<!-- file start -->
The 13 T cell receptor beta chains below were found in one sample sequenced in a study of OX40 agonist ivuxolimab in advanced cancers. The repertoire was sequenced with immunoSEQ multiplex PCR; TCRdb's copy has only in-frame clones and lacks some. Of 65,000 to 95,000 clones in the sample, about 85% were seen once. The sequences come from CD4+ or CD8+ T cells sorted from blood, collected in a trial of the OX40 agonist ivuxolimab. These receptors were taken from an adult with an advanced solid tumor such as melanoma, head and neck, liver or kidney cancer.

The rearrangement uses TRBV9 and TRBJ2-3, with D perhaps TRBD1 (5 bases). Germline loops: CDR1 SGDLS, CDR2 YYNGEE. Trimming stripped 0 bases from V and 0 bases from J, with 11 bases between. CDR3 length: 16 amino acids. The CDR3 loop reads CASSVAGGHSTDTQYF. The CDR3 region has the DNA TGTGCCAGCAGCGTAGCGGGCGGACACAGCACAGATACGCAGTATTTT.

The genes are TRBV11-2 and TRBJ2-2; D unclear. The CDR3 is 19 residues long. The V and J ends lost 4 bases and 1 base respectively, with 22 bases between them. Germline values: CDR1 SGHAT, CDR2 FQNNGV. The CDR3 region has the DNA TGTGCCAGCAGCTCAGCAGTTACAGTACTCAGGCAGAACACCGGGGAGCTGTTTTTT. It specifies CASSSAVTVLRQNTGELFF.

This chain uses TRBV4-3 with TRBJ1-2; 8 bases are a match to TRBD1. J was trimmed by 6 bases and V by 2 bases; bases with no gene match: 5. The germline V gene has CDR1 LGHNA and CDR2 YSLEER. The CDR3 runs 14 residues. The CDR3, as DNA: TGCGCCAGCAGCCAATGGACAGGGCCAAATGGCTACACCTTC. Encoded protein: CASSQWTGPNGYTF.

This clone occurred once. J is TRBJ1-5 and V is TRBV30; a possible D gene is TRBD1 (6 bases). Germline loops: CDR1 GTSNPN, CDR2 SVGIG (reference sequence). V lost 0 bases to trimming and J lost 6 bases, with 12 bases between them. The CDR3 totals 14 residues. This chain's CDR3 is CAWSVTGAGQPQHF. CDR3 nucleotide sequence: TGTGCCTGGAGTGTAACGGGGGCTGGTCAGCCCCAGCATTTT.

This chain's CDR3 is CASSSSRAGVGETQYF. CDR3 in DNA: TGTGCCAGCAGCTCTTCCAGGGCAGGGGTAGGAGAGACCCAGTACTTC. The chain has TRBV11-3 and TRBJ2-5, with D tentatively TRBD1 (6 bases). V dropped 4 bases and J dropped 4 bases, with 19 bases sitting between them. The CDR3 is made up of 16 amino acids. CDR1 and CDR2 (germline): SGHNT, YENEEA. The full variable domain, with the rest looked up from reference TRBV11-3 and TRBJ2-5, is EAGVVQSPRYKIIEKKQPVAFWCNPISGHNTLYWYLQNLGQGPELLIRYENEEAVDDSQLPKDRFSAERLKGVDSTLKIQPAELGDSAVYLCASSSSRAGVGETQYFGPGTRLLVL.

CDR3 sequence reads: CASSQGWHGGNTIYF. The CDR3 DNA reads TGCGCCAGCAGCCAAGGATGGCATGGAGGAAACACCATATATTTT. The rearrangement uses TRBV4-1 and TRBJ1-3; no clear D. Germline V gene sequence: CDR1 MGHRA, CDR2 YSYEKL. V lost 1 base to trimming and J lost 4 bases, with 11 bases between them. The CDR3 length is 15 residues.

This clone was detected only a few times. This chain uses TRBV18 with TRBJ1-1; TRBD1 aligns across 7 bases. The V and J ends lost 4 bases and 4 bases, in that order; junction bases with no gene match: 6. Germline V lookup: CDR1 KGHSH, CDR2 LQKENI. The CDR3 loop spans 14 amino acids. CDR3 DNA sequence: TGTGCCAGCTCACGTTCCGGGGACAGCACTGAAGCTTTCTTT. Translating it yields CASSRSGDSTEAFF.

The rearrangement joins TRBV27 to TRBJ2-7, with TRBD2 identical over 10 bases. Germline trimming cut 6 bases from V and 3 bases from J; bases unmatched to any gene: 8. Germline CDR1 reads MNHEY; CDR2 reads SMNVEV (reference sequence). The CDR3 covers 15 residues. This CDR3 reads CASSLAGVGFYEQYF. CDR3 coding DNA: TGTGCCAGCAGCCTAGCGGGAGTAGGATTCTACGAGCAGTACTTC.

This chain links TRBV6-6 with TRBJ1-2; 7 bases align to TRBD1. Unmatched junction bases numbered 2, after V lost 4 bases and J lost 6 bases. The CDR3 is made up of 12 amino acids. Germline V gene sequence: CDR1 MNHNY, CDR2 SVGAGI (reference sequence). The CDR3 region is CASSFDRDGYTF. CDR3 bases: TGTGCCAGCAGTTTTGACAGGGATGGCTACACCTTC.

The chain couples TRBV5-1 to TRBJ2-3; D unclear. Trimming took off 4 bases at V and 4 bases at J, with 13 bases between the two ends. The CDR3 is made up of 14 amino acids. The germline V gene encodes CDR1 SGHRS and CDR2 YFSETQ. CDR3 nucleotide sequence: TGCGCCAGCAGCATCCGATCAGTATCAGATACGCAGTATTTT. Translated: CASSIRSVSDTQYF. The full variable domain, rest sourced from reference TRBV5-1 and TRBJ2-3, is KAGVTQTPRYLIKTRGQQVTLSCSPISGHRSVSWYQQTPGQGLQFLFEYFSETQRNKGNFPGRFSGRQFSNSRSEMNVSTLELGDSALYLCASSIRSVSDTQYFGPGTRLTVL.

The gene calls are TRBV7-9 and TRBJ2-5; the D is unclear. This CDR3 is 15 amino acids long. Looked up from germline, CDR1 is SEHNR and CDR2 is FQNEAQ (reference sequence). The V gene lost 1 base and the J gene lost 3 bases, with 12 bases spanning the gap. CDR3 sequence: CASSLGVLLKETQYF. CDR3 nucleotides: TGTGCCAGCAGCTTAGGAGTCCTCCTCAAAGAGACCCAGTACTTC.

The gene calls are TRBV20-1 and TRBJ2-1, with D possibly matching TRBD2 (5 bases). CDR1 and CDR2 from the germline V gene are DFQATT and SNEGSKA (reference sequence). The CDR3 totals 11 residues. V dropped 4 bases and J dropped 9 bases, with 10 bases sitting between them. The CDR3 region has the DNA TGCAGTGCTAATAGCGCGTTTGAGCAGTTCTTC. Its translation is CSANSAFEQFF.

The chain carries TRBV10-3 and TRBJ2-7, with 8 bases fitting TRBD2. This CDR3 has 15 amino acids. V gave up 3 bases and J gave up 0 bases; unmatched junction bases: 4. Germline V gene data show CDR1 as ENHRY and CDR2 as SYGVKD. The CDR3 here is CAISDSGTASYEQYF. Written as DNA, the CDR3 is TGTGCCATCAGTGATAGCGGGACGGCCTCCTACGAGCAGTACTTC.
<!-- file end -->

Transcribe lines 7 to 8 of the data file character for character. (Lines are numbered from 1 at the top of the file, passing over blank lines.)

CDR3 sequence reads: CASSQGWHGGNTIYF. The CDR3 DNA reads TGCGCCAGCAGCCAAGGATGGCATGGAGGAAACACCATATATTTT. The rearrangement uses TRBV4-1 and TRBJ1-3; no clear D. Germline V gene sequence: CDR1 MGHRA, CDR2 YSYEKL. V lost 1 base to trimming and J lost 4 bases, with 11 bases between them. The CDR3 length is 15 residues.

This clone was detected only a few times. This chain uses TRBV18 with TRBJ1-1; TRBD1 aligns across 7 bases. The V and J ends lost 4 bases and 4 bases, in that order; junction bases with no gene match: 6. Germline V lookup: CDR1 KGHSH, CDR2 LQKENI. The CDR3 loop spans 14 amino acids. CDR3 DNA sequence: TGTGCCAGCTCACGTTCCGGGGACAGCACTGAAGCTTTCTTT. Translating it yields CASSRSGDSTEAFF.